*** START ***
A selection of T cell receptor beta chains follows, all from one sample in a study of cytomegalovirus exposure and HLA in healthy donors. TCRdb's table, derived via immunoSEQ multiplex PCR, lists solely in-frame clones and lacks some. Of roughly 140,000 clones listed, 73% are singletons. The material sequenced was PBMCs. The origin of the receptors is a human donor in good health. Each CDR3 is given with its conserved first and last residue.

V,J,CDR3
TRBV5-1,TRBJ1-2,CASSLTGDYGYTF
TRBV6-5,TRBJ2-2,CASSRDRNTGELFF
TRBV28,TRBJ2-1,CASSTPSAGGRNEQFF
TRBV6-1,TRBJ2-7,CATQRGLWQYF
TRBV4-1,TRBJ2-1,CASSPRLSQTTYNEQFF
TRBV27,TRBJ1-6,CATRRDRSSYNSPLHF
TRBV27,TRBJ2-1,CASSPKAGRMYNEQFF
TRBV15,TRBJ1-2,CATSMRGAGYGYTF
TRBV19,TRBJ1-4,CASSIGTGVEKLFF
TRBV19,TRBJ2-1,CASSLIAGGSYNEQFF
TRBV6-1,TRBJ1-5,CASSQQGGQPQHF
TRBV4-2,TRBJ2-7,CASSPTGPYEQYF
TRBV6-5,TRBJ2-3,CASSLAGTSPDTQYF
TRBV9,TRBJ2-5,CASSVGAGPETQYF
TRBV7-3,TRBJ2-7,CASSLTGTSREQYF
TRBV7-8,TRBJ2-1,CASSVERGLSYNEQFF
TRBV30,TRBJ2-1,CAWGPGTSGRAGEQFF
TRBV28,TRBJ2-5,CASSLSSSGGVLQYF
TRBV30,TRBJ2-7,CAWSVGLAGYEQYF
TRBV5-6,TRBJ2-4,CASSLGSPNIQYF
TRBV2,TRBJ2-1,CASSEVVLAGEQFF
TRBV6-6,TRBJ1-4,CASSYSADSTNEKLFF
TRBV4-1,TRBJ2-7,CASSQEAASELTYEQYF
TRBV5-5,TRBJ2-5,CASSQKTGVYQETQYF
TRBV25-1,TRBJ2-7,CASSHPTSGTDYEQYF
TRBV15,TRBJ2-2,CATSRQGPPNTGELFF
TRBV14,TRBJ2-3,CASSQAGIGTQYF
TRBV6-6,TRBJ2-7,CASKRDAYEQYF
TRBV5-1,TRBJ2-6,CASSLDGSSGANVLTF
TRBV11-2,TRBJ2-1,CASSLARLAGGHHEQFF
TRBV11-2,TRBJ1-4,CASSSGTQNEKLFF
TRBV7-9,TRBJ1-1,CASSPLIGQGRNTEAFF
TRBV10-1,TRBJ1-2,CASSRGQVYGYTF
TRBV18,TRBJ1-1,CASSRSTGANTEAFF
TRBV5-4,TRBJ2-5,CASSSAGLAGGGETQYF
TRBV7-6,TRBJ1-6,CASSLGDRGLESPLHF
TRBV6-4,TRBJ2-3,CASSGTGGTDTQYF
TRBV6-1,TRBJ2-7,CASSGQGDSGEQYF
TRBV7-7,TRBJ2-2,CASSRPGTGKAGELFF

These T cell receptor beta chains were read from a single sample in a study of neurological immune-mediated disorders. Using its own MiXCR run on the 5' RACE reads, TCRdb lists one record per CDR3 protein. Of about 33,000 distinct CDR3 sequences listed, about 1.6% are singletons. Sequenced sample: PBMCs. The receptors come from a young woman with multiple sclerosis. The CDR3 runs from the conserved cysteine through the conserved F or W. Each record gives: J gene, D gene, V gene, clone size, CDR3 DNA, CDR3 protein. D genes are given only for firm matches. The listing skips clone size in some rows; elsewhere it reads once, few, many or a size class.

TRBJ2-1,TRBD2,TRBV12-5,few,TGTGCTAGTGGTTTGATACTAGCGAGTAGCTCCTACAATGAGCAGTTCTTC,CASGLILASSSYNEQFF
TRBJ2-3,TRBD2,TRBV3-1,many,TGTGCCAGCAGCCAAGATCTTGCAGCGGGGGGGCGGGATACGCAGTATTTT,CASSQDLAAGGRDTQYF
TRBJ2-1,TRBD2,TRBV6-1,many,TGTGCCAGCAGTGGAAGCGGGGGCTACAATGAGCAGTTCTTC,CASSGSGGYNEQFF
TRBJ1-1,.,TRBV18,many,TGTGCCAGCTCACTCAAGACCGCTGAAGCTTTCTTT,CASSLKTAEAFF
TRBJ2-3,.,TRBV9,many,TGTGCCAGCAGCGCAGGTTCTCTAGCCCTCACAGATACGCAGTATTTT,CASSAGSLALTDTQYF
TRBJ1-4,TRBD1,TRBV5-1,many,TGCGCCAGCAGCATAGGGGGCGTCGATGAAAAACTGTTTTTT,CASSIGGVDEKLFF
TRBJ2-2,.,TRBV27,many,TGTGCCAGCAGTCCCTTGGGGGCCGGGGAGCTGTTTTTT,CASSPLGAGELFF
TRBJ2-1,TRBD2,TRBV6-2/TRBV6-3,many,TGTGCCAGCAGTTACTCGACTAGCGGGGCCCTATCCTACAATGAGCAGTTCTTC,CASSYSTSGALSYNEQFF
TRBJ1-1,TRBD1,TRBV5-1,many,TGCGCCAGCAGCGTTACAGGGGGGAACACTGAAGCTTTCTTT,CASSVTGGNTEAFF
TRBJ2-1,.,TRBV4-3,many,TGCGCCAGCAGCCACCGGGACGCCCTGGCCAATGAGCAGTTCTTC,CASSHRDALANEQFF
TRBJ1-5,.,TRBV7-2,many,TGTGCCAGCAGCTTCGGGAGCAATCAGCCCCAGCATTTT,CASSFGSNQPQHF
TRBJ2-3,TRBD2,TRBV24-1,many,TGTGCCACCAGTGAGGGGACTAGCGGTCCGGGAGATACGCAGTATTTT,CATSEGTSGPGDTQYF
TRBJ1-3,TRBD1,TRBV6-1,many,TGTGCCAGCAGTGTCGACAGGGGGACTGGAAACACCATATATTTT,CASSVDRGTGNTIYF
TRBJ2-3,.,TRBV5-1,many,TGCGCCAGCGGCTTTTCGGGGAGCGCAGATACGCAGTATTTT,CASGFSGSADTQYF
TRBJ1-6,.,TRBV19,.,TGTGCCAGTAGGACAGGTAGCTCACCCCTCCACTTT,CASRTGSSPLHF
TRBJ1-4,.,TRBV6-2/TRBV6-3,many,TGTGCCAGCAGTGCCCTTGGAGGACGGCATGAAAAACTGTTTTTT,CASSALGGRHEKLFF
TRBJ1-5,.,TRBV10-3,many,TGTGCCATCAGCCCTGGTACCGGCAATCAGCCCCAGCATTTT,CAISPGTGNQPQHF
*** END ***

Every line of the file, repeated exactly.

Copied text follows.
A selection of T cell receptor beta chains follows, all from one sample in a study of cytomegalovirus exposure and HLA in healthy donors. TCRdb's table, derived via immunoSEQ multiplex PCR, lists solely in-frame clones and lacks some. Of roughly 140,000 clones listed, 73% are singletons. The material sequenced was PBMCs. The origin of the receptors is a human donor in good health. Each CDR3 is given with its conserved first and last residue.

V,J,CDR3
TRBV5-1,TRBJ1-2,CASSLTGDYGYTF
TRBV6-5,TRBJ2-2,CASSRDRNTGELFF
TRBV28,TRBJ2-1,CASSTPSAGGRNEQFF
TRBV6-1,TRBJ2-7,CATQRGLWQYF
TRBV4-1,TRBJ2-1,CASSPRLSQTTYNEQFF
TRBV27,TRBJ1-6,CATRRDRSSYNSPLHF
TRBV27,TRBJ2-1,CASSPKAGRMYNEQFF
TRBV15,TRBJ1-2,CATSMRGAGYGYTF
TRBV19,TRBJ1-4,CASSIGTGVEKLFF
TRBV19,TRBJ2-1,CASSLIAGGSYNEQFF
TRBV6-1,TRBJ1-5,CASSQQGGQPQHF
TRBV4-2,TRBJ2-7,CASSPTGPYEQYF
TRBV6-5,TRBJ2-3,CASSLAGTSPDTQYF
TRBV9,TRBJ2-5,CASSVGAGPETQYF
TRBV7-3,TRBJ2-7,CASSLTGTSREQYF
TRBV7-8,TRBJ2-1,CASSVERGLSYNEQFF
TRBV30,TRBJ2-1,CAWGPGTSGRAGEQFF
TRBV28,TRBJ2-5,CASSLSSSGGVLQYF
TRBV30,TRBJ2-7,CAWSVGLAGYEQYF
TRBV5-6,TRBJ2-4,CASSLGSPNIQYF
TRBV2,TRBJ2-1,CASSEVVLAGEQFF
TRBV6-6,TRBJ1-4,CASSYSADSTNEKLFF
TRBV4-1,TRBJ2-7,CASSQEAASELTYEQYF
TRBV5-5,TRBJ2-5,CASSQKTGVYQETQYF
TRBV25-1,TRBJ2-7,CASSHPTSGTDYEQYF
TRBV15,TRBJ2-2,CATSRQGPPNTGELFF
TRBV14,TRBJ2-3,CASSQAGIGTQYF
TRBV6-6,TRBJ2-7,CASKRDAYEQYF
TRBV5-1,TRBJ2-6,CASSLDGSSGANVLTF
TRBV11-2,TRBJ2-1,CASSLARLAGGHHEQFF
TRBV11-2,TRBJ1-4,CASSSGTQNEKLFF
TRBV7-9,TRBJ1-1,CASSPLIGQGRNTEAFF
TRBV10-1,TRBJ1-2,CASSRGQVYGYTF
TRBV18,TRBJ1-1,CASSRSTGANTEAFF
TRBV5-4,TRBJ2-5,CASSSAGLAGGGETQYF
TRBV7-6,TRBJ1-6,CASSLGDRGLESPLHF
TRBV6-4,TRBJ2-3,CASSGTGGTDTQYF
TRBV6-1,TRBJ2-7,CASSGQGDSGEQYF
TRBV7-7,TRBJ2-2,CASSRPGTGKAGELFF

These T cell receptor beta chains were read from a single sample in a study of neurological immune-mediated disorders. Using its own MiXCR run on the 5' RACE reads, TCRdb lists one record per CDR3 protein. Of about 33,000 distinct CDR3 sequences listed, about 1.6% are singletons. Sequenced sample: PBMCs. The receptors come from a young woman with multiple sclerosis. The CDR3 runs from the conserved cysteine through the conserved F or W. Each record gives: J gene, D gene, V gene, clone size, CDR3 DNA, CDR3 protein. D genes are given only for firm matches. The listing skips clone size in some rows; elsewhere it reads once, few, many or a size class.

TRBJ2-1,TRBD2,TRBV12-5,few,TGTGCTAGTGGTTTGATACTAGCGAGTAGCTCCTACAATGAGCAGTTCTTC,CASGLILASSSYNEQFF
TRBJ2-3,TRBD2,TRBV3-1,many,TGTGCCAGCAGCCAAGATCTTGCAGCGGGGGGGCGGGATACGCAGTATTTT,CASSQDLAAGGRDTQYF
TRBJ2-1,TRBD2,TRBV6-1,many,TGTGCCAGCAGTGGAAGCGGGGGCTACAATGAGCAGTTCTTC,CASSGSGGYNEQFF
TRBJ1-1,.,TRBV18,many,TGTGCCAGCTCACTCAAGACCGCTGAAGCTTTCTTT,CASSLKTAEAFF
TRBJ2-3,.,TRBV9,many,TGTGCCAGCAGCGCAGGTTCTCTAGCCCTCACAGATACGCAGTATTTT,CASSAGSLALTDTQYF
TRBJ1-4,TRBD1,TRBV5-1,many,TGCGCCAGCAGCATAGGGGGCGTCGATGAAAAACTGTTTTTT,CASSIGGVDEKLFF
TRBJ2-2,.,TRBV27,many,TGTGCCAGCAGTCCCTTGGGGGCCGGGGAGCTGTTTTTT,CASSPLGAGELFF
TRBJ2-1,TRBD2,TRBV6-2/TRBV6-3,many,TGTGCCAGCAGTTACTCGACTAGCGGGGCCCTATCCTACAATGAGCAGTTCTTC,CASSYSTSGALSYNEQFF
TRBJ1-1,TRBD1,TRBV5-1,many,TGCGCCAGCAGCGTTACAGGGGGGAACACTGAAGCTTTCTTT,CASSVTGGNTEAFF
TRBJ2-1,.,TRBV4-3,many,TGCGCCAGCAGCCACCGGGACGCCCTGGCCAATGAGCAGTTCTTC,CASSHRDALANEQFF
TRBJ1-5,.,TRBV7-2,many,TGTGCCAGCAGCTTCGGGAGCAATCAGCCCCAGCATTTT,CASSFGSNQPQHF
TRBJ2-3,TRBD2,TRBV24-1,many,TGTGCCACCAGTGAGGGGACTAGCGGTCCGGGAGATACGCAGTATTTT,CATSEGTSGPGDTQYF
TRBJ1-3,TRBD1,TRBV6-1,many,TGTGCCAGCAGTGTCGACAGGGGGACTGGAAACACCATATATTTT,CASSVDRGTGNTIYF
TRBJ2-3,.,TRBV5-1,many,TGCGCCAGCGGCTTTTCGGGGAGCGCAGATACGCAGTATTTT,CASGFSGSADTQYF
TRBJ1-6,.,TRBV19,.,TGTGCCAGTAGGACAGGTAGCTCACCCCTCCACTTT,CASRTGSSPLHF
TRBJ1-4,.,TRBV6-2/TRBV6-3,many,TGTGCCAGCAGTGCCCTTGGAGGACGGCATGAAAAACTGTTTTTT,CASSALGGRHEKLFF
TRBJ1-5,.,TRBV10-3,many,TGTGCCATCAGCCCTGGTACCGGCAATCAGCCCCAGCATTTT,CAISPGTGNQPQHF